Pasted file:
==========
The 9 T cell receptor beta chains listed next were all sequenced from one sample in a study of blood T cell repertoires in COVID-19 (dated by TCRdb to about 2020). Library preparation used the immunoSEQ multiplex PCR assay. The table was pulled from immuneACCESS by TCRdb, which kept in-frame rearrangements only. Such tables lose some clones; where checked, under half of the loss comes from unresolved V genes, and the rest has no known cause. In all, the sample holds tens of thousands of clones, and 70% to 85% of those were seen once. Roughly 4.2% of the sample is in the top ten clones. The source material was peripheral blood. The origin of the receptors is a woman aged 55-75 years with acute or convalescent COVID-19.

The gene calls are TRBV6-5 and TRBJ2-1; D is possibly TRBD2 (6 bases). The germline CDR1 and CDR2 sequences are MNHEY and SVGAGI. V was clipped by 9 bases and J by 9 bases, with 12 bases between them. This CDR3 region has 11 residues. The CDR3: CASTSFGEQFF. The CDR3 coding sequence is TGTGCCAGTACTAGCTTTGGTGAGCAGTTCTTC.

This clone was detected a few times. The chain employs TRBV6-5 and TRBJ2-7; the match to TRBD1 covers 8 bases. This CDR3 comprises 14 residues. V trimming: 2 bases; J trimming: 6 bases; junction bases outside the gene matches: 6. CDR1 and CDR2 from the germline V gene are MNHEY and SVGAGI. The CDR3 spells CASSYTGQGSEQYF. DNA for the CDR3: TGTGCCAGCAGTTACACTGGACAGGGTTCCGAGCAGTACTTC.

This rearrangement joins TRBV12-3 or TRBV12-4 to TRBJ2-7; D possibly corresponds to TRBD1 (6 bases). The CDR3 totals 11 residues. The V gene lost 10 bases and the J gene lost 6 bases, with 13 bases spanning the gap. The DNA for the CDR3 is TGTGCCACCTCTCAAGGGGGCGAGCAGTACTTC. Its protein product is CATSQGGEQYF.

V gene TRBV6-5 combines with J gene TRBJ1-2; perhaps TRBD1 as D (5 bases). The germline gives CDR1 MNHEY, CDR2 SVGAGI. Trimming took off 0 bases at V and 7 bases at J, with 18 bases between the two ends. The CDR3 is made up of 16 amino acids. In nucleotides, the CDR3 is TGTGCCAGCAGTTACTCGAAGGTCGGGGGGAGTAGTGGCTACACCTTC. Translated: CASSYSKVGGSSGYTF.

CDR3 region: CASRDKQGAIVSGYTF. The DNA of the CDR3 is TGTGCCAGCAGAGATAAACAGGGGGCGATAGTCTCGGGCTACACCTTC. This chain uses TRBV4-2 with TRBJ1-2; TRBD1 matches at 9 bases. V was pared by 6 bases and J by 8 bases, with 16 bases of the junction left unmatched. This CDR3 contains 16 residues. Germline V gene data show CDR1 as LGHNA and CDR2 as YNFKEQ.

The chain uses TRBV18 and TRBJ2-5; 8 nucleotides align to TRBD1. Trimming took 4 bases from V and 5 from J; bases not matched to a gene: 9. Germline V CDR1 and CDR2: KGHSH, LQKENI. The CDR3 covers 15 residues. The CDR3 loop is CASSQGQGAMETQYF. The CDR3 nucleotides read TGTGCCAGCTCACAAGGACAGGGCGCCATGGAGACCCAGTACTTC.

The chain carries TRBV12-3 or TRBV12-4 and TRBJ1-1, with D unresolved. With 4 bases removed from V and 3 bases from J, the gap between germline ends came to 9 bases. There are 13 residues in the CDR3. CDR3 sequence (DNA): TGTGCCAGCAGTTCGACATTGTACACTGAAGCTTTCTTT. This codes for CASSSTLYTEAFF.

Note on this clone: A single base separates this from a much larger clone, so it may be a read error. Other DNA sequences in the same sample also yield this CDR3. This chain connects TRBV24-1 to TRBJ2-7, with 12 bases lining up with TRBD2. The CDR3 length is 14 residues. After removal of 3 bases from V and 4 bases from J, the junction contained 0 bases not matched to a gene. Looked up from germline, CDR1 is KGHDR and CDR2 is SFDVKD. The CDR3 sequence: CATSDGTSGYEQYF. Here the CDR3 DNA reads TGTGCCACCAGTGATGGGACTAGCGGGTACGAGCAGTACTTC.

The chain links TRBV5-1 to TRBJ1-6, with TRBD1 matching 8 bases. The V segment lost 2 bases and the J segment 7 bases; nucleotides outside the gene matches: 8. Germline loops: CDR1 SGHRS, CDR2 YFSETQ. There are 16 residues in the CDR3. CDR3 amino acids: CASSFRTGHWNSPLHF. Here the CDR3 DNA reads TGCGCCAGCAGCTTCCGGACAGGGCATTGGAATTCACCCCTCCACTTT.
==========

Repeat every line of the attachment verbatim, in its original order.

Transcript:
The 9 T cell receptor beta chains listed next were all sequenced from one sample in a study of blood T cell repertoires in COVID-19 (dated by TCRdb to about 2020). Library preparation used the immunoSEQ multiplex PCR assay. The table was pulled from immuneACCESS by TCRdb, which kept in-frame rearrangements only. Such tables lose some clones; where checked, under half of the loss comes from unresolved V genes, and the rest has no known cause. In all, the sample holds tens of thousands of clones, and 70% to 85% of those were seen once. Roughly 4.2% of the sample is in the top ten clones. The source material was peripheral blood. The origin of the receptors is a woman aged 55-75 years with acute or convalescent COVID-19.

The gene calls are TRBV6-5 and TRBJ2-1; D is possibly TRBD2 (6 bases). The germline CDR1 and CDR2 sequences are MNHEY and SVGAGI. V was clipped by 9 bases and J by 9 bases, with 12 bases between them. This CDR3 region has 11 residues. The CDR3: CASTSFGEQFF. The CDR3 coding sequence is TGTGCCAGTACTAGCTTTGGTGAGCAGTTCTTC.

This clone was detected a few times. The chain employs TRBV6-5 and TRBJ2-7; the match to TRBD1 covers 8 bases. This CDR3 comprises 14 residues. V trimming: 2 bases; J trimming: 6 bases; junction bases outside the gene matches: 6. CDR1 and CDR2 from the germline V gene are MNHEY and SVGAGI. The CDR3 spells CASSYTGQGSEQYF. DNA for the CDR3: TGTGCCAGCAGTTACACTGGACAGGGTTCCGAGCAGTACTTC.

This rearrangement joins TRBV12-3 or TRBV12-4 to TRBJ2-7; D possibly corresponds to TRBD1 (6 bases). The CDR3 totals 11 residues. The V gene lost 10 bases and the J gene lost 6 bases, with 13 bases spanning the gap. The DNA for the CDR3 is TGTGCCACCTCTCAAGGGGGCGAGCAGTACTTC. Its protein product is CATSQGGEQYF.

V gene TRBV6-5 combines with J gene TRBJ1-2; perhaps TRBD1 as D (5 bases). The germline gives CDR1 MNHEY, CDR2 SVGAGI. Trimming took off 0 bases at V and 7 bases at J, with 18 bases between the two ends. The CDR3 is made up of 16 amino acids. In nucleotides, the CDR3 is TGTGCCAGCAGTTACTCGAAGGTCGGGGGGAGTAGTGGCTACACCTTC. Translated: CASSYSKVGGSSGYTF.

CDR3 region: CASRDKQGAIVSGYTF. The DNA of the CDR3 is TGTGCCAGCAGAGATAAACAGGGGGCGATAGTCTCGGGCTACACCTTC. This chain uses TRBV4-2 with TRBJ1-2; TRBD1 matches at 9 bases. V was pared by 6 bases and J by 8 bases, with 16 bases of the junction left unmatched. This CDR3 contains 16 residues. Germline V gene data show CDR1 as LGHNA and CDR2 as YNFKEQ.

The chain uses TRBV18 and TRBJ2-5; 8 nucleotides align to TRBD1. Trimming took 4 bases from V and 5 from J; bases not matched to a gene: 9. Germline V CDR1 and CDR2: KGHSH, LQKENI. The CDR3 covers 15 residues. The CDR3 loop is CASSQGQGAMETQYF. The CDR3 nucleotides read TGTGCCAGCTCACAAGGACAGGGCGCCATGGAGACCCAGTACTTC.

The chain carries TRBV12-3 or TRBV12-4 and TRBJ1-1, with D unresolved. With 4 bases removed from V and 3 bases from J, the gap between germline ends came to 9 bases. There are 13 residues in the CDR3. CDR3 sequence (DNA): TGTGCCAGCAGTTCGACATTGTACACTGAAGCTTTCTTT. This codes for CASSSTLYTEAFF.

Note on this clone: A single base separates this from a much larger clone, so it may be a read error. Other DNA sequences in the same sample also yield this CDR3. This chain connects TRBV24-1 to TRBJ2-7, with 12 bases lining up with TRBD2. The CDR3 length is 14 residues. After removal of 3 bases from V and 4 bases from J, the junction contained 0 bases not matched to a gene. Looked up from germline, CDR1 is KGHDR and CDR2 is SFDVKD. The CDR3 sequence: CATSDGTSGYEQYF. Here the CDR3 DNA reads TGTGCCACCAGTGATGGGACTAGCGGGTACGAGCAGTACTTC.

The chain links TRBV5-1 to TRBJ1-6, with TRBD1 matching 8 bases. The V segment lost 2 bases and the J segment 7 bases; nucleotides outside the gene matches: 8. Germline loops: CDR1 SGHRS, CDR2 YFSETQ. There are 16 residues in the CDR3. CDR3 amino acids: CASSFRTGHWNSPLHF. Here the CDR3 DNA reads TGCGCCAGCAGCTTCCGGACAGGGCATTGGAATTCACCCCTCCACTTT.